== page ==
What should, and should not, be included in the personnel file?

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Employers should keep all job-related documentation such as hiring records, performance reviews, disciplinary actions and job descriptions in an employee's general personnel file. Consider whether the document would be relevant to a supervisor who may review this file when making employment decisions. Is it related to the employee's performance, knowledge, skills, abilities or behavior? If so, then the document should be included in the employee's general personnel file.

Medical records must be maintained separate from the personnel file. The Americans with Disabilities Act (ADA) prohibits employers from including medical information in an employee's general personnel file. Employers should create a separate file for employee medical information that includes records related to medical leave, reasonable accommodations, workers' compensation claims, etc. Employers who are required to invite applicants and employees to self-identify as an individual with a disability under Section 503 of the Rehabilitation Act must maintain these self-identification forms separate from all other records, including other medical records.

There are also records that should not be accessible to managers and supervisors due to the sensitive nature of the information. These include documents that contain information such as date of birth, marital status, dependent information, Social Security number, immigration status, national origin, race, gender, religion, sexual orientation and criminal history. It is common for employers to have a "confidential" or "other" file that contains these records.


Tip: A common recommendation is to keep I-9 forms separate from all other records. Some employers choose to use a binder system for all employee I-9 forms maintained alphabetically and separated by current or terminated status. A similar system could be used for employee benefit enrollment forms that do not contain any personal employee medical information and beneficiary forms.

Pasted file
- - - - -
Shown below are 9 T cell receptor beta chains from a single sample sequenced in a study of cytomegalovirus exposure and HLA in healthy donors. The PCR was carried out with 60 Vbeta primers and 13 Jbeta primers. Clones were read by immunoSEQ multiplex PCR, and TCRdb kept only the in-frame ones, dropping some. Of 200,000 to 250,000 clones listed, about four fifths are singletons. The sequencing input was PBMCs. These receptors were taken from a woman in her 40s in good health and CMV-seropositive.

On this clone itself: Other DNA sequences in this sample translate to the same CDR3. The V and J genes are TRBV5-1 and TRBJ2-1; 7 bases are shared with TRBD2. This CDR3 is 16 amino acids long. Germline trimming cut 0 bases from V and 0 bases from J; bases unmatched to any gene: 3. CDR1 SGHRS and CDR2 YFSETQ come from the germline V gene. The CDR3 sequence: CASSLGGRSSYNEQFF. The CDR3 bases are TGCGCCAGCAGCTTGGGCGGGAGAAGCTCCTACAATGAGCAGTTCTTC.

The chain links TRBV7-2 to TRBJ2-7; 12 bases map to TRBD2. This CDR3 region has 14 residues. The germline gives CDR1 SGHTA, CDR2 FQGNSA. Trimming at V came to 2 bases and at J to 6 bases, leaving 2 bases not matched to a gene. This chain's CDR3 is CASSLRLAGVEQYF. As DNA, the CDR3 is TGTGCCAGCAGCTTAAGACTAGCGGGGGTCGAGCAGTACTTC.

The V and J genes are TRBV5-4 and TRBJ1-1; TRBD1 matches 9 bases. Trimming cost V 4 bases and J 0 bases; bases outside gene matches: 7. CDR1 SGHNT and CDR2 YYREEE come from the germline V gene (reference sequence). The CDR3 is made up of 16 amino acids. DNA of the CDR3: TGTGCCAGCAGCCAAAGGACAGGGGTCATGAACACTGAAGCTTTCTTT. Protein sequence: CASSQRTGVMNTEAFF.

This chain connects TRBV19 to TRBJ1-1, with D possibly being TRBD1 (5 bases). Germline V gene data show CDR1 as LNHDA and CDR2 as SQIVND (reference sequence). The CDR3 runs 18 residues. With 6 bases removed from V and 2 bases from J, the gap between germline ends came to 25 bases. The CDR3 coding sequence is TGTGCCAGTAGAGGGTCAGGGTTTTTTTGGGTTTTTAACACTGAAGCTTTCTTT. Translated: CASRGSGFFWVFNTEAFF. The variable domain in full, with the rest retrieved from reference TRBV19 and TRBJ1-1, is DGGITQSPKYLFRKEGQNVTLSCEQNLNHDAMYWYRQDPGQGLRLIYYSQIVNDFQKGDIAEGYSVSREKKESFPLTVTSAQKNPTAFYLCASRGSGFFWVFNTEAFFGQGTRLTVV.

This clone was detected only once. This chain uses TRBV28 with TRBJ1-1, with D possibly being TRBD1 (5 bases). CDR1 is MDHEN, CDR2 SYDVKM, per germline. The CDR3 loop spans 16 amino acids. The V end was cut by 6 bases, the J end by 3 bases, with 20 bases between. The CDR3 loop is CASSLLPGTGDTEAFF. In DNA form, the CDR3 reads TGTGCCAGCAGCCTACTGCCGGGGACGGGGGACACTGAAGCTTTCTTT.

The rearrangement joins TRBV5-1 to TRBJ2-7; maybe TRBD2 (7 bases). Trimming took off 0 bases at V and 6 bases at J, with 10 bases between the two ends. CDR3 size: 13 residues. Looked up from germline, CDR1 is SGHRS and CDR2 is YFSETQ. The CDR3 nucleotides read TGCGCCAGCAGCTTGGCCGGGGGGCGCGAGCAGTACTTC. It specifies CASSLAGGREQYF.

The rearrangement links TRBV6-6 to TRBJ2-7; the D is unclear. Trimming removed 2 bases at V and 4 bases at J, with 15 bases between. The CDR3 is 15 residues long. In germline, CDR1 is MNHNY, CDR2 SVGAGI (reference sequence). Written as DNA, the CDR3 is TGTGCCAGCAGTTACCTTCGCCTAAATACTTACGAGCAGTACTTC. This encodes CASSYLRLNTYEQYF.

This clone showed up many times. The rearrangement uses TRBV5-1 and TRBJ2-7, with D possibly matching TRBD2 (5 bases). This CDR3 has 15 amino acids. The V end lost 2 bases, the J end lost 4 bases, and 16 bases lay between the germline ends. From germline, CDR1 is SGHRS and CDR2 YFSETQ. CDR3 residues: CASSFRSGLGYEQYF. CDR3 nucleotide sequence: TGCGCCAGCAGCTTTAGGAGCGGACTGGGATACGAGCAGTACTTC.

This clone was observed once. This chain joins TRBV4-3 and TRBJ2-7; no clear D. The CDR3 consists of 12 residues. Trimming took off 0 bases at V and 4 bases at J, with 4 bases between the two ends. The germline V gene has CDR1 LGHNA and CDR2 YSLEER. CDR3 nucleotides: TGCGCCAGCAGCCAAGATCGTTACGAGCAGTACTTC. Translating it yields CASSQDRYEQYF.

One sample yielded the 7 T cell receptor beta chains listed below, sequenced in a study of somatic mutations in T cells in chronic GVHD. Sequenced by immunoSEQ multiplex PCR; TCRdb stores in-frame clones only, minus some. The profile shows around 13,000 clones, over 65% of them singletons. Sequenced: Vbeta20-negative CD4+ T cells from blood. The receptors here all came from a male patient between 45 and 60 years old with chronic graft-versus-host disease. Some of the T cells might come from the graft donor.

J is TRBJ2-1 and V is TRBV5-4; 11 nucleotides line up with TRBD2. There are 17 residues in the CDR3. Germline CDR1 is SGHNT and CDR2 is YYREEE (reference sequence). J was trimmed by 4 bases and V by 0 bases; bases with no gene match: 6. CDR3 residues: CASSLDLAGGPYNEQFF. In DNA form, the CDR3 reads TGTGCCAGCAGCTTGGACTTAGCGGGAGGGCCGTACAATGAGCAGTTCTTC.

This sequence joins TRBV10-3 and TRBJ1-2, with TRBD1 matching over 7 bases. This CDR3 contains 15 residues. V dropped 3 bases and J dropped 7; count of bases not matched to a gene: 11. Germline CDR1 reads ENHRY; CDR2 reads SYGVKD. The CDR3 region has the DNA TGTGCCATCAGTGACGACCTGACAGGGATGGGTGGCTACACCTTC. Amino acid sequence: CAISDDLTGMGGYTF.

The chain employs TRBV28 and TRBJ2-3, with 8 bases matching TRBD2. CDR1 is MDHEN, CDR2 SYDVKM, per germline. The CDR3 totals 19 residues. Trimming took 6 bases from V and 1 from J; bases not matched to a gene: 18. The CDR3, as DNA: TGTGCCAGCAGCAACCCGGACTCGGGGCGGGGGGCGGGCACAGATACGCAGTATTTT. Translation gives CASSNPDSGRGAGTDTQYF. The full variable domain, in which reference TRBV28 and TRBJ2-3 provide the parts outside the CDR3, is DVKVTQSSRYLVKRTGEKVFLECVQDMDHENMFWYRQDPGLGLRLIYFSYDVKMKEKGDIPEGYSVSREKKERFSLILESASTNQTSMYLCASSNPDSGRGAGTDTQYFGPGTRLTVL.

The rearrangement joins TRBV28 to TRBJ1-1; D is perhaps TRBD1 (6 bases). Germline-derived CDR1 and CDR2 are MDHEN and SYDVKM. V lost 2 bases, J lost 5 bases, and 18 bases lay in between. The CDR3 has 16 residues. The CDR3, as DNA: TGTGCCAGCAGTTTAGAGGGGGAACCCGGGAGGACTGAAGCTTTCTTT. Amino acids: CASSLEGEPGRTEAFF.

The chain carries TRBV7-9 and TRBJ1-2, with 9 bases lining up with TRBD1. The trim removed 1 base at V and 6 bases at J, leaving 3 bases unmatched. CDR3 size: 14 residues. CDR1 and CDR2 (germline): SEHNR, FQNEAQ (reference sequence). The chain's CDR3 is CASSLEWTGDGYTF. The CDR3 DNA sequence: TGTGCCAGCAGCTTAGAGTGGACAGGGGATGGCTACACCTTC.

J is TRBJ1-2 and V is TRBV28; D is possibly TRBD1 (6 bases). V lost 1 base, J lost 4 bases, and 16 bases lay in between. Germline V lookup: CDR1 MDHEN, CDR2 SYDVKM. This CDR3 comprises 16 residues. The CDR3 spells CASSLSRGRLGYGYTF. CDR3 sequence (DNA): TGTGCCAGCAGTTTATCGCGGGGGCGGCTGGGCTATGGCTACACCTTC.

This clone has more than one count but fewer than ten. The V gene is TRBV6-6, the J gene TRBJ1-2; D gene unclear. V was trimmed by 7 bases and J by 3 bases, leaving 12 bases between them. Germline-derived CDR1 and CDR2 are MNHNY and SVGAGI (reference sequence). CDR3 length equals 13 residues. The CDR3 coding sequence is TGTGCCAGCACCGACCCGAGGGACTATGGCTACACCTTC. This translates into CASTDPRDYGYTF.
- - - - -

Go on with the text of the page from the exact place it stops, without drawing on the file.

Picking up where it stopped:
​Type of Record
​Location
Recruiting and screening documents such as applications, resumes and educational transcripts
​Personnel file
Reference/background check results
​Confidential file
Drug test results
​Confidential file
Job descriptions
​Personnel file
Equal employment opportunity (EEO) self-identification of gender and race/ethnicity​Confidential file
Affirmative action self-identification of race, gender and veteran status
​Confidential file
Affirmative action self-identification of disability 
​Affirmative action confidential file
Immigration (I-9) forms
​I-9 file
Records relating to job offers, promotion, demotion, transfer and layoffs
​Personnel file
Pay and compensation information
​Personnel file
Education and training records
​Personnel file
Handbook and policy acknowledgments
​Personnel file
Employment agreements (noncompete, confidentiality agreements)
​Personnel file
Letters of recognition and awards
​Personnel file
Warnings, counseling and disciplinary notices
​Personnel file
Performance evaluations and goal-setting records
​Personnel file
Termination notice and documentation
​Personnel file
Medical records (medical questionnaires, benefit claims, doctor’s notes, accommodation requests, medical leave records, workers’ compensation claims)
​Medical file
Child support/garnishments
​Confidential file
Litigation documents
​Confidential file
Workplace investigation records (although relevant disciplinary action, counseling or other direct communications are placed in the employee’s personnel file)
​Confidential file
Requests for employment/payroll verification
​Confidential file
Benefit enrollment forms 
​Benefits file
Beneficiary designations
​Benefits file



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